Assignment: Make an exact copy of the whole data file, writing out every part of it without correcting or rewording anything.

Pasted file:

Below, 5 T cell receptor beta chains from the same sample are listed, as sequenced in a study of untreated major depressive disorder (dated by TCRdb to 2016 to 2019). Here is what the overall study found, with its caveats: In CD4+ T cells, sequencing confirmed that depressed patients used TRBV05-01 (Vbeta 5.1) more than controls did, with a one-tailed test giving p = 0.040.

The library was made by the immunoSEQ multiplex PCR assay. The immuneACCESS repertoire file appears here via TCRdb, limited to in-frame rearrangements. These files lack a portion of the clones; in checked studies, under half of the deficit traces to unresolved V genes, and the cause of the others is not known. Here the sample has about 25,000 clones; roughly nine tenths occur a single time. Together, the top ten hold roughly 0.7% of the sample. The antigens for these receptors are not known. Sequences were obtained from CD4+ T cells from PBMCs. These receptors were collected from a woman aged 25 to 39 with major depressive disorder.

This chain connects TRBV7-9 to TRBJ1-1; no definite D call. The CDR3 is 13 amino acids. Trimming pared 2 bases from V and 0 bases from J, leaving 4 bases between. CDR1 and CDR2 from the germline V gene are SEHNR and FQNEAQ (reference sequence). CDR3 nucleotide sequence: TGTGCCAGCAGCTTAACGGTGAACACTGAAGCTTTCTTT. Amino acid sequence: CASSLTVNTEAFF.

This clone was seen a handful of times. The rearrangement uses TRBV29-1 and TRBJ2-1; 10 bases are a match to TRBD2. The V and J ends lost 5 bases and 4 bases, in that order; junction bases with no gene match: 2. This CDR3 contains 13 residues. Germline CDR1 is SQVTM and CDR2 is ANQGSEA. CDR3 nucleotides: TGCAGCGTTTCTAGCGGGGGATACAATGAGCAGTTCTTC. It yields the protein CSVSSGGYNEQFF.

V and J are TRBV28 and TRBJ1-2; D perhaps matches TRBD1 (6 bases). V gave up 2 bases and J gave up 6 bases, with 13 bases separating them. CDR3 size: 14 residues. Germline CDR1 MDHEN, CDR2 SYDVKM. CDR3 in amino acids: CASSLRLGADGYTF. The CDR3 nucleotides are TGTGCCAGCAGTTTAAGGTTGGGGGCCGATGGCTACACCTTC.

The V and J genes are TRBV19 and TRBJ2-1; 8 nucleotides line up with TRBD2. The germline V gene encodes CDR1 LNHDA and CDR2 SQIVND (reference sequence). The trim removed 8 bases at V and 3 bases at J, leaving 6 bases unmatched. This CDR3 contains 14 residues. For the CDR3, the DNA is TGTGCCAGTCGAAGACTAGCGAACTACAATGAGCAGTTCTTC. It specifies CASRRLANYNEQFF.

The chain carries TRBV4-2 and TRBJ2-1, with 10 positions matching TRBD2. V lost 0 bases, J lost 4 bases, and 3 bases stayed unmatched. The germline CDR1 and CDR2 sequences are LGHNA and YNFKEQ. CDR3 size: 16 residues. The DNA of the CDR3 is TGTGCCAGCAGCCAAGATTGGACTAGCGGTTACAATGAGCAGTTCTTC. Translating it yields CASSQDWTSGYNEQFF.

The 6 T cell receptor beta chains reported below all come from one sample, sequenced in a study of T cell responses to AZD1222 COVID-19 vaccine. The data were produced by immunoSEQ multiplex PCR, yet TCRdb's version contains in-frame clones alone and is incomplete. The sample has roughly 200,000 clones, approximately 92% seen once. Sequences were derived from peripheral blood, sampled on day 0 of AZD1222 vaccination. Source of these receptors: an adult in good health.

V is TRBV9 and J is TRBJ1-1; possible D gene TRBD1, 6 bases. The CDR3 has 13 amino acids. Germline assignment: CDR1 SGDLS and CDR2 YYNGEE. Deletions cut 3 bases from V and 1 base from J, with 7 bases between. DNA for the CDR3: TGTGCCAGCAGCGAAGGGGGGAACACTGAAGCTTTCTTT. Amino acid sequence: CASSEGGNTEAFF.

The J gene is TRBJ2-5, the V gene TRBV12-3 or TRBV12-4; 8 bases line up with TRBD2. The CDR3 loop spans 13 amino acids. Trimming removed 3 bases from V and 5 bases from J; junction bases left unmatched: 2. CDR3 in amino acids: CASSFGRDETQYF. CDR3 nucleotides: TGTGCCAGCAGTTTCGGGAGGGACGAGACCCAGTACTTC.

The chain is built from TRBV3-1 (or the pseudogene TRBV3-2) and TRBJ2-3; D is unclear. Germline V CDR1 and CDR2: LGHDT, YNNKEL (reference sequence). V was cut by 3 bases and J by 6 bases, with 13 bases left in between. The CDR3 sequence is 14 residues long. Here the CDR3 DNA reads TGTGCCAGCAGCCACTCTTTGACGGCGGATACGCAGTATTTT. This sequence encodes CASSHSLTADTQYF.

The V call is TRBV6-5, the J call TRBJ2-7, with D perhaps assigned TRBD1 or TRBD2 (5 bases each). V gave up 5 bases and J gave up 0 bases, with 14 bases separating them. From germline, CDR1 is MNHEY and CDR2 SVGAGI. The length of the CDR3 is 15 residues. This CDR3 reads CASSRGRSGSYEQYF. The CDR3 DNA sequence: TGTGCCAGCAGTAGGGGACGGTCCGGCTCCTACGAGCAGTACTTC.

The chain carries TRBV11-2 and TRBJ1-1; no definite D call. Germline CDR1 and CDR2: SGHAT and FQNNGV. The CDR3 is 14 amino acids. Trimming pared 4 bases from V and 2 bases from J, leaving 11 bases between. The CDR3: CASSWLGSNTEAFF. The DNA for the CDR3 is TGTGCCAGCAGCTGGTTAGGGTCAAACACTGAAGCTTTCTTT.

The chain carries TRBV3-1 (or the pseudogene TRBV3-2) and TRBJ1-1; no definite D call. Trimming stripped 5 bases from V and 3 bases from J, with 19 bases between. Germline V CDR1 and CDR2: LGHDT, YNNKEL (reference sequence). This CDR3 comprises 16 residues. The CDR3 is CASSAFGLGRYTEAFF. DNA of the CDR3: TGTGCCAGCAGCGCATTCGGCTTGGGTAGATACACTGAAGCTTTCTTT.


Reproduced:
Below, 5 T cell receptor beta chains from the same sample are listed, as sequenced in a study of untreated major depressive disorder (dated by TCRdb to 2016 to 2019). Here is what the overall study found, with its caveats: In CD4+ T cells, sequencing confirmed that depressed patients used TRBV05-01 (Vbeta 5.1) more than controls did, with a one-tailed test giving p = 0.040.

The library was made by the immunoSEQ multiplex PCR assay. The immuneACCESS repertoire file appears here via TCRdb, limited to in-frame rearrangements. These files lack a portion of the clones; in checked studies, under half of the deficit traces to unresolved V genes, and the cause of the others is not known. Here the sample has about 25,000 clones; roughly nine tenths occur a single time. Together, the top ten hold roughly 0.7% of the sample. The antigens for these receptors are not known. Sequences were obtained from CD4+ T cells from PBMCs. These receptors were collected from a woman aged 25 to 39 with major depressive disorder.

This chain connects TRBV7-9 to TRBJ1-1; no definite D call. The CDR3 is 13 amino acids. Trimming pared 2 bases from V and 0 bases from J, leaving 4 bases between. CDR1 and CDR2 from the germline V gene are SEHNR and FQNEAQ (reference sequence). CDR3 nucleotide sequence: TGTGCCAGCAGCTTAACGGTGAACACTGAAGCTTTCTTT. Amino acid sequence: CASSLTVNTEAFF.

This clone was seen a handful of times. The rearrangement uses TRBV29-1 and TRBJ2-1; 10 bases are a match to TRBD2. The V and J ends lost 5 bases and 4 bases, in that order; junction bases with no gene match: 2. This CDR3 contains 13 residues. Germline CDR1 is SQVTM and CDR2 is ANQGSEA. CDR3 nucleotides: TGCAGCGTTTCTAGCGGGGGATACAATGAGCAGTTCTTC. It yields the protein CSVSSGGYNEQFF.

V and J are TRBV28 and TRBJ1-2; D perhaps matches TRBD1 (6 bases). V gave up 2 bases and J gave up 6 bases, with 13 bases separating them. CDR3 size: 14 residues. Germline CDR1 MDHEN, CDR2 SYDVKM. CDR3 in amino acids: CASSLRLGADGYTF. The CDR3 nucleotides are TGTGCCAGCAGTTTAAGGTTGGGGGCCGATGGCTACACCTTC.

The V and J genes are TRBV19 and TRBJ2-1; 8 nucleotides line up with TRBD2. The germline V gene encodes CDR1 LNHDA and CDR2 SQIVND (reference sequence). The trim removed 8 bases at V and 3 bases at J, leaving 6 bases unmatched. This CDR3 contains 14 residues. For the CDR3, the DNA is TGTGCCAGTCGAAGACTAGCGAACTACAATGAGCAGTTCTTC. It specifies CASRRLANYNEQFF.

The chain carries TRBV4-2 and TRBJ2-1, with 10 positions matching TRBD2. V lost 0 bases, J lost 4 bases, and 3 bases stayed unmatched. The germline CDR1 and CDR2 sequences are LGHNA and YNFKEQ. CDR3 size: 16 residues. The DNA of the CDR3 is TGTGCCAGCAGCCAAGATTGGACTAGCGGTTACAATGAGCAGTTCTTC. Translating it yields CASSQDWTSGYNEQFF.

The 6 T cell receptor beta chains reported below all come from one sample, sequenced in a study of T cell responses to AZD1222 COVID-19 vaccine. The data were produced by immunoSEQ multiplex PCR, yet TCRdb's version contains in-frame clones alone and is incomplete. The sample has roughly 200,000 clones, approximately 92% seen once. Sequences were derived from peripheral blood, sampled on day 0 of AZD1222 vaccination. Source of these receptors: an adult in good health.

V is TRBV9 and J is TRBJ1-1; possible D gene TRBD1, 6 bases. The CDR3 has 13 amino acids. Germline assignment: CDR1 SGDLS and CDR2 YYNGEE. Deletions cut 3 bases from V and 1 base from J, with 7 bases between. DNA for the CDR3: TGTGCCAGCAGCGAAGGGGGGAACACTGAAGCTTTCTTT. Amino acid sequence: CASSEGGNTEAFF.

The J gene is TRBJ2-5, the V gene TRBV12-3 or TRBV12-4; 8 bases line up with TRBD2. The CDR3 loop spans 13 amino acids. Trimming removed 3 bases from V and 5 bases from J; junction bases left unmatched: 2. CDR3 in amino acids: CASSFGRDETQYF. CDR3 nucleotides: TGTGCCAGCAGTTTCGGGAGGGACGAGACCCAGTACTTC.

The chain is built from TRBV3-1 (or the pseudogene TRBV3-2) and TRBJ2-3; D is unclear. Germline V CDR1 and CDR2: LGHDT, YNNKEL (reference sequence). V was cut by 3 bases and J by 6 bases, with 13 bases left in between. The CDR3 sequence is 14 residues long. Here the CDR3 DNA reads TGTGCCAGCAGCCACTCTTTGACGGCGGATACGCAGTATTTT. This sequence encodes CASSHSLTADTQYF.

The V call is TRBV6-5, the J call TRBJ2-7, with D perhaps assigned TRBD1 or TRBD2 (5 bases each). V gave up 5 bases and J gave up 0 bases, with 14 bases separating them. From germline, CDR1 is MNHEY and CDR2 SVGAGI. The length of the CDR3 is 15 residues. This CDR3 reads CASSRGRSGSYEQYF. The CDR3 DNA sequence: TGTGCCAGCAGTAGGGGACGGTCCGGCTCCTACGAGCAGTACTTC.

The chain carries TRBV11-2 and TRBJ1-1; no definite D call. Germline CDR1 and CDR2: SGHAT and FQNNGV. The CDR3 is 14 amino acids. Trimming pared 4 bases from V and 2 bases from J, leaving 11 bases between. The CDR3: CASSWLGSNTEAFF. The DNA for the CDR3 is TGTGCCAGCAGCTGGTTAGGGTCAAACACTGAAGCTTTCTTT.

The chain carries TRBV3-1 (or the pseudogene TRBV3-2) and TRBJ1-1; no definite D call. Trimming stripped 5 bases from V and 3 bases from J, with 19 bases between. Germline V CDR1 and CDR2: LGHDT, YNNKEL (reference sequence). This CDR3 comprises 16 residues. The CDR3 is CASSAFGLGRYTEAFF. DNA of the CDR3: TGTGCCAGCAGCGCATTCGGCTTGGGTAGATACACTGAAGCTTTCTTT.